Interviewing someone is a tricky business. By tricky I mean downright difficult. Particularly if that person is 17,000kms away, and on the other end of a dodgy mobile connection, with a Boston accent. And a musician’s temperament.
The ancient art of the interview should be old hat for this girl. Back when I was meant to be into strawberry-scented ‘My little ponies’ and rainbow-embossed Care Bears, I was, instead, wielding one end of a skipping rope handle and interrogating anyone who’d yield; moonlighting as Jennifer Keyte and publishing the articles in our family newsletter ‘Boundy Union Monthly’ (created by me, read mostly by me). 12 years later, my first real job was interviewing patients with severe psychosis in a hospital ward in Liverpool, and I spent a large chunk of my twenties interviewing everyone from doctors to small children and their MGB (Main Grocery Buying) mothers, often in a group setting, attempting to penetrate the minds of consumers. I’ve interviewed scientists on live radio and drug addicts connected to EEG machines. But that’s all child’s play compared to the telephone interview with someone vaguely famous or talented. It turns out that in these conditions I turn into a flirty, breathless mess with absolutely no regard for the formal protocol of the time-honoured interview modus operandi.
Groupie magazine was the first publication I pitched to as part of this experiment, the first to publish an article of mine, and has been a regular source of writing jobs since – unpaid alas, but the contra in free gigs and festivals has more than sort of made up for it. An unexpected-but-not-altogether-unpleasant-by-product of having a semi-regular gig is the chance to write about stuff you’d never think to pitch, and the opportunity to talk to people you’d never otherwise meet.
For instance, until a few months ago, I thought Aussie Hip Hop was merely a blight on our musical horizon, an offensive assault on the senses that had me reaching for the mute button every time on JJJ. But after interviewing the lovely young, philanthropic, and incredibly charming Pez, I was converted, to the tune of iTunes and a credit card payment. I’d never heard of young soulster Eli “Paperboy” Reed until the chance to interview him from his couch in New York (sans pants) nor spunky 60s all-girl outfit ‘The Like’ and both are now on high rotation. But upon listening to the recordings of each interview to write up the story, a few things became embarrassingly clear. Aside from a couple of mortifying gaffs* I realised most of the interview was me giggling and wanting to converse and share my own anecdotes as though it was a chat with a old mate, rather than an interview with a clear goal of a good story at the end.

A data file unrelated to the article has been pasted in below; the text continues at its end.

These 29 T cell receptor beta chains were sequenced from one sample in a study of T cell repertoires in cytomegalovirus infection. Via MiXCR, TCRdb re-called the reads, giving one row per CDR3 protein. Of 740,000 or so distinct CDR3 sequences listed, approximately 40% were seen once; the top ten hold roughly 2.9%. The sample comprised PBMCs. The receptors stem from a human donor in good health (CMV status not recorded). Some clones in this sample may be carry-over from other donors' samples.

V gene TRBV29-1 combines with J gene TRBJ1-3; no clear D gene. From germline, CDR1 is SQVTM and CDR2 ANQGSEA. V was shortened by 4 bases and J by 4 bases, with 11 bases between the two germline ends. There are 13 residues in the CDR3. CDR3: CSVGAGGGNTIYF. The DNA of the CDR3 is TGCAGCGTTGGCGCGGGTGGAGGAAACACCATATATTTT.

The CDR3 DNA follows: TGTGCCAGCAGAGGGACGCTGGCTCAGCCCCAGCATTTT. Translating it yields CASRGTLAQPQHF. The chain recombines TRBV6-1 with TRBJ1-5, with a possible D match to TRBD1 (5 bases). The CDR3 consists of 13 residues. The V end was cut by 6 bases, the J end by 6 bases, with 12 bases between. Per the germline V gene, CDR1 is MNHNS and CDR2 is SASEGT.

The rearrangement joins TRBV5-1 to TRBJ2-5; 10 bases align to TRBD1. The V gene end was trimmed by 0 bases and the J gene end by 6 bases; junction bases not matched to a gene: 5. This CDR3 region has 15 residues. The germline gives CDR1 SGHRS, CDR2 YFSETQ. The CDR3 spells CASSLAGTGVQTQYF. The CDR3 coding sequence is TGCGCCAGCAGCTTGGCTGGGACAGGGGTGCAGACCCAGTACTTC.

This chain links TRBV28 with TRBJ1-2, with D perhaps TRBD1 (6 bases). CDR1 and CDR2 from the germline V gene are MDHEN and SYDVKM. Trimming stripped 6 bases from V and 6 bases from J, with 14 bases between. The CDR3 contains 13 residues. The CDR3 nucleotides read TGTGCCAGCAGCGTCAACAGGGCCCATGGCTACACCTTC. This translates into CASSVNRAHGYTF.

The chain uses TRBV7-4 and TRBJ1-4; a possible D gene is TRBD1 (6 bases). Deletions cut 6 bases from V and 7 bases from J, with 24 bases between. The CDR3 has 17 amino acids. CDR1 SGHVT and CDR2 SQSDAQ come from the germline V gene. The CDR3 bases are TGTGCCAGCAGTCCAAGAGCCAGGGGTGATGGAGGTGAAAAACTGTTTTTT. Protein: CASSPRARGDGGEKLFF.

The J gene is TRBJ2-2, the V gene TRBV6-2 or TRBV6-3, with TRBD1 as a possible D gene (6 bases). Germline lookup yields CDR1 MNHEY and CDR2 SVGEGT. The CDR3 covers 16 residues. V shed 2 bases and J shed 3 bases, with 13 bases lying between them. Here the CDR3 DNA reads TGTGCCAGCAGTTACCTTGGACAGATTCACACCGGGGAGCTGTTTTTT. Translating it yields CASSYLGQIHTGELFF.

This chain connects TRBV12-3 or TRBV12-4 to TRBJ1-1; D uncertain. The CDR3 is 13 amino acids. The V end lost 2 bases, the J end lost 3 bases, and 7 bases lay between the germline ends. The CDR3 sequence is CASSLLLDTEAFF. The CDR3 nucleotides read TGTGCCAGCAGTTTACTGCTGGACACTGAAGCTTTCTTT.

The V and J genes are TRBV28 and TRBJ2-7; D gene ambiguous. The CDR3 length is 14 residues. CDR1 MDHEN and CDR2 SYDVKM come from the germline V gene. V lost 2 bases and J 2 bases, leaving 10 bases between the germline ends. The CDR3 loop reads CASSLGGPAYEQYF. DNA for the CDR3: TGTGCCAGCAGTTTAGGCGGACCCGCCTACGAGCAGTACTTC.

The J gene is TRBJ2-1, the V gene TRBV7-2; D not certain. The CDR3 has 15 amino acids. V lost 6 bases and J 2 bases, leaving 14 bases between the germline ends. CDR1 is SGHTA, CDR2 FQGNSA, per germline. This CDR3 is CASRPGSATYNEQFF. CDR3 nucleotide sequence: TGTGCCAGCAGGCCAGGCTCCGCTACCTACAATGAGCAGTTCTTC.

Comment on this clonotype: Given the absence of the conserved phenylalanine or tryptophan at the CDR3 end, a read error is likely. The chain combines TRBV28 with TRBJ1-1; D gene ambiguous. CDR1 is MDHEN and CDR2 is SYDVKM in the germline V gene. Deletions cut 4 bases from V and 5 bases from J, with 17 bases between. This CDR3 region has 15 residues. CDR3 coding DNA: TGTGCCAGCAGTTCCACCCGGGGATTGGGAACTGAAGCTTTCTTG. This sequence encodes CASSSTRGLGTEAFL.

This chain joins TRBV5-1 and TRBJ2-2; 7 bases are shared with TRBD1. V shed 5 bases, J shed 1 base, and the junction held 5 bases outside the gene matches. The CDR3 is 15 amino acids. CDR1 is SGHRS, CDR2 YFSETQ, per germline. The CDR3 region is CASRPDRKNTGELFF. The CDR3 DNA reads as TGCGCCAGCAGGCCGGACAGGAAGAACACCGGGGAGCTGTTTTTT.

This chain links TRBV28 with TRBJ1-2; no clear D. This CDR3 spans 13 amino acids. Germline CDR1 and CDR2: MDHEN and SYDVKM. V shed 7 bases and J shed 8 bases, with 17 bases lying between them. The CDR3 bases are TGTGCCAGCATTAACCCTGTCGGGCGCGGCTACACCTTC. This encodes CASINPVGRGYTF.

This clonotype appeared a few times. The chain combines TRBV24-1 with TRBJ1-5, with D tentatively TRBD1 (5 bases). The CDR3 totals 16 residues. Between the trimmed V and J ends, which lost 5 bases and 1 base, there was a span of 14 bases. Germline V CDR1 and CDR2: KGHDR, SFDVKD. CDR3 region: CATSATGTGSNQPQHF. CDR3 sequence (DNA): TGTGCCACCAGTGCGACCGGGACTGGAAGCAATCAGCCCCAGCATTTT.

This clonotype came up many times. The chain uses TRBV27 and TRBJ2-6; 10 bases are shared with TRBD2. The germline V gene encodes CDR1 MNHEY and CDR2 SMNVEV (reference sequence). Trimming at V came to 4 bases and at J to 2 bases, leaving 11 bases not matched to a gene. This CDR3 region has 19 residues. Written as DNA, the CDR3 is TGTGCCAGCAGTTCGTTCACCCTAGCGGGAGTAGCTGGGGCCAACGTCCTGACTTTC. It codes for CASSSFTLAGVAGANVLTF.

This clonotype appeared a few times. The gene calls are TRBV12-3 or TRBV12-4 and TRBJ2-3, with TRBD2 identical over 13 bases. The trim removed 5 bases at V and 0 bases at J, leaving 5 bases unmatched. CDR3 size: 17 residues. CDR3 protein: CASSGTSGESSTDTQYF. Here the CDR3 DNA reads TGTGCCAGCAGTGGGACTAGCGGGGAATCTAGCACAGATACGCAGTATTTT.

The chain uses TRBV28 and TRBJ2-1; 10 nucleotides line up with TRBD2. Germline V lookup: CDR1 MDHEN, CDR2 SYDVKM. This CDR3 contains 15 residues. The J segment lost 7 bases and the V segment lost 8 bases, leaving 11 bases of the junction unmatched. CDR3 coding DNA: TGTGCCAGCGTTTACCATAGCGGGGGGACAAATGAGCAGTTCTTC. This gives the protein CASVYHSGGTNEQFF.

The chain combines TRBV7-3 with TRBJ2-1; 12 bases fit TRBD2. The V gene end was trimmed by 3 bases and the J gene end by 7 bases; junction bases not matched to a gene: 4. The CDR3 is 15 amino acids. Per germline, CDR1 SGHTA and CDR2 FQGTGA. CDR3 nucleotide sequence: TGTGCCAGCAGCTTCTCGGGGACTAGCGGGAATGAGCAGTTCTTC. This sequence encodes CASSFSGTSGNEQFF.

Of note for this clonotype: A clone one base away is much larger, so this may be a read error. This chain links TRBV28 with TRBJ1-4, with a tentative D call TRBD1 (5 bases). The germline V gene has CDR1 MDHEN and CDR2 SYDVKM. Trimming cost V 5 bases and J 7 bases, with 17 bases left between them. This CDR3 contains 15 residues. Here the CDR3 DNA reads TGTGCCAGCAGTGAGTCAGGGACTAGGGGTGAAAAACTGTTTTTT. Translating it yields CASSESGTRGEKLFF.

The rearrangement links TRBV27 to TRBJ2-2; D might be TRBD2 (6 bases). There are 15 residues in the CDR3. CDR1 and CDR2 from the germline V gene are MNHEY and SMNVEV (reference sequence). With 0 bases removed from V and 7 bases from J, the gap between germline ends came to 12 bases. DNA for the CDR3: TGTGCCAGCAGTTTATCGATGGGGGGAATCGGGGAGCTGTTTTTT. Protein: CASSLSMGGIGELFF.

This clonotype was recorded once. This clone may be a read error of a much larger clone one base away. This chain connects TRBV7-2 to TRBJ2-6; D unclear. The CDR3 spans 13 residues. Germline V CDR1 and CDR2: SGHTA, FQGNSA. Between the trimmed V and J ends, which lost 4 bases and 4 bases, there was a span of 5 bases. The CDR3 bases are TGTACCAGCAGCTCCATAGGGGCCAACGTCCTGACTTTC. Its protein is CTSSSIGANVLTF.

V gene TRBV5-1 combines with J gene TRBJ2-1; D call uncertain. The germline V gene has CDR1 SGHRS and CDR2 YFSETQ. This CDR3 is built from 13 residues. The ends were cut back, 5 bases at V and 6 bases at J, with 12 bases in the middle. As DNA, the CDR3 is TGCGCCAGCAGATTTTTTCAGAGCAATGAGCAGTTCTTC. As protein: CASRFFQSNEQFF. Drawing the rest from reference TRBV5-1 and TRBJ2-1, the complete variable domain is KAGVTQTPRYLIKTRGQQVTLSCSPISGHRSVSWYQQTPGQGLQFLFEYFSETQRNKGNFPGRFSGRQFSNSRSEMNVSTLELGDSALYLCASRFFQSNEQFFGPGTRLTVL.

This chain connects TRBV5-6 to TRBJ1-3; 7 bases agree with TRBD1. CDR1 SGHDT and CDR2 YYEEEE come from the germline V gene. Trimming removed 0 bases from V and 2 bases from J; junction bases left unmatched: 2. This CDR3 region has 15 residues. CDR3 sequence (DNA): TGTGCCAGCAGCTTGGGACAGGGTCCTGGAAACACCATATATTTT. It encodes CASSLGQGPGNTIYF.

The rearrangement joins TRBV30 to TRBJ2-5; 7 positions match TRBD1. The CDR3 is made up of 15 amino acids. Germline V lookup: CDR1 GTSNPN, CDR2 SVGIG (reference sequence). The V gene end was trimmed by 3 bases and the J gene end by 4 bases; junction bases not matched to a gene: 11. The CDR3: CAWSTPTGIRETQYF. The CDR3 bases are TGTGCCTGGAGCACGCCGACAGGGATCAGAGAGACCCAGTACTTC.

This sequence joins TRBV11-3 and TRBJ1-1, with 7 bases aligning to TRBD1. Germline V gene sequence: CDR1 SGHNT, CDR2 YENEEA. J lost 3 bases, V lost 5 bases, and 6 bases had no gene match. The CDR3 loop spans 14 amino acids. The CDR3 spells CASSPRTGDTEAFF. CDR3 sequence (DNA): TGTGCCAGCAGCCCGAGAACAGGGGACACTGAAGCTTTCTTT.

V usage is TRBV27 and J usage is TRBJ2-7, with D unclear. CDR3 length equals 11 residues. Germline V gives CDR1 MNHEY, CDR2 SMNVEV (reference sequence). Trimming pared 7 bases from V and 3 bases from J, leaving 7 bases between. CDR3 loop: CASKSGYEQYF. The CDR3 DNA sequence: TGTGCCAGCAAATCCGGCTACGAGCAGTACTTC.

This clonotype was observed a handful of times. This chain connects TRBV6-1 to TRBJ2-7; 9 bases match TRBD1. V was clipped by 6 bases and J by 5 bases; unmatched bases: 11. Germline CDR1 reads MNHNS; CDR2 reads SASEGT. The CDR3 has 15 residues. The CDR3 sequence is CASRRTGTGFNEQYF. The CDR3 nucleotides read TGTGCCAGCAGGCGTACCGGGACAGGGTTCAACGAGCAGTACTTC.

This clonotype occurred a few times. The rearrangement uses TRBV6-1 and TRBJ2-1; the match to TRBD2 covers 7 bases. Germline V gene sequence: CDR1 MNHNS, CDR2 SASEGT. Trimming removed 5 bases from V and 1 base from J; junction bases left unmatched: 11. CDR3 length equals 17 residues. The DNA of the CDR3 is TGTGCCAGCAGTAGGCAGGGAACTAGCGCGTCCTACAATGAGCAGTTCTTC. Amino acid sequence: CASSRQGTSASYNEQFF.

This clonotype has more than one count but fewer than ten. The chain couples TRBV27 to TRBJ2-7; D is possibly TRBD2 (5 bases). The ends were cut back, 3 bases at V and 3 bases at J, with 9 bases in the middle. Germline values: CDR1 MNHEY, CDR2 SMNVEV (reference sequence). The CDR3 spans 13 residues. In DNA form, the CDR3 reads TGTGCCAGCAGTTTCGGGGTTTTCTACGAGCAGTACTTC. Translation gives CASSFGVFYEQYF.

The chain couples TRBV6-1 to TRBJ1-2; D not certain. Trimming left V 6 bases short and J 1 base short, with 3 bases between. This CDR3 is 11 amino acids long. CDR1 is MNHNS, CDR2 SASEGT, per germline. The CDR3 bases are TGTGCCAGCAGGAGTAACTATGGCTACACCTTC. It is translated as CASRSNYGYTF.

Here are a couple of things I’ve learnt over the past few months when conducting a phone interview, which I’m slowly learning to put into practice:
- Listen. Listen until they stop talking and then listen a bit more. Don’t be afraid of pauses and feel the need to fill them with reassurances (“yes, I know the feeling!) and more questions… this is often when they’ll keep talking and fill the space with the juicy stuff. Because this medium lacks the body-language cues of the face-to-face interview, this is really the only way you know the interviewee is finished.
- Probe. If the interview goes off track or you hear something interesting, explore it. This can often provide the colour for a story.
- Challenge, especially if something contradicts a point you’ve read or heard about them. New angles and controversy are what differentiates your story from the press release everyone got
- Recap and clarify, particularly on an interesting point. A few times I felt silly asking what they meant (assuming I’d look like a bit of a twat) but missed out on a really interesting point that I couldn’t use in the article for lack of context
- Have a list of some interesting questions (beyond the usual stuff) at your disposal – a) because sometimes they can be fairly monosyllabic and run out of material and b) it usually makes a more interesting story
- Don’t try to befriend them, revere them or laugh at all their jokes. You’ve both got a job to do, and if nothing else, there’s nothing more torturous than having to hear your own sycophantic cackle played back when transcribing notes.
Which is a timely segue to the most important point – record it! Put the phone on speaker and record it on your iPhone Voice Memo, or computer if you’re using your mobile (you can use Garage Band on a Mac or Sound recorder on a PC, or download free software such as audacity (http://audacity.sourceforge.net) for this very purpose). Attempting to reread your hieroglyphics of notes or get a quote right from a few scribbles is both impossible and potentially dangerous (did someone say litigation?) and not having to take notes frees you up to be present in the conversation.
Looking forward to putting these into practice next interview (unless of course the Editor reads this and sacks me on the basis I’m not quite the music aficionado I once claimed).
* such as asking the lead singer of ‘The Like’ if she was going to put her hand in the ‘last shadow puppets’ herself in a dream collaboration, without realising they were actually a prominent HUMAN band, led by Alex Turner of the Arctic Monkeys, and not, in fact, puppets at all.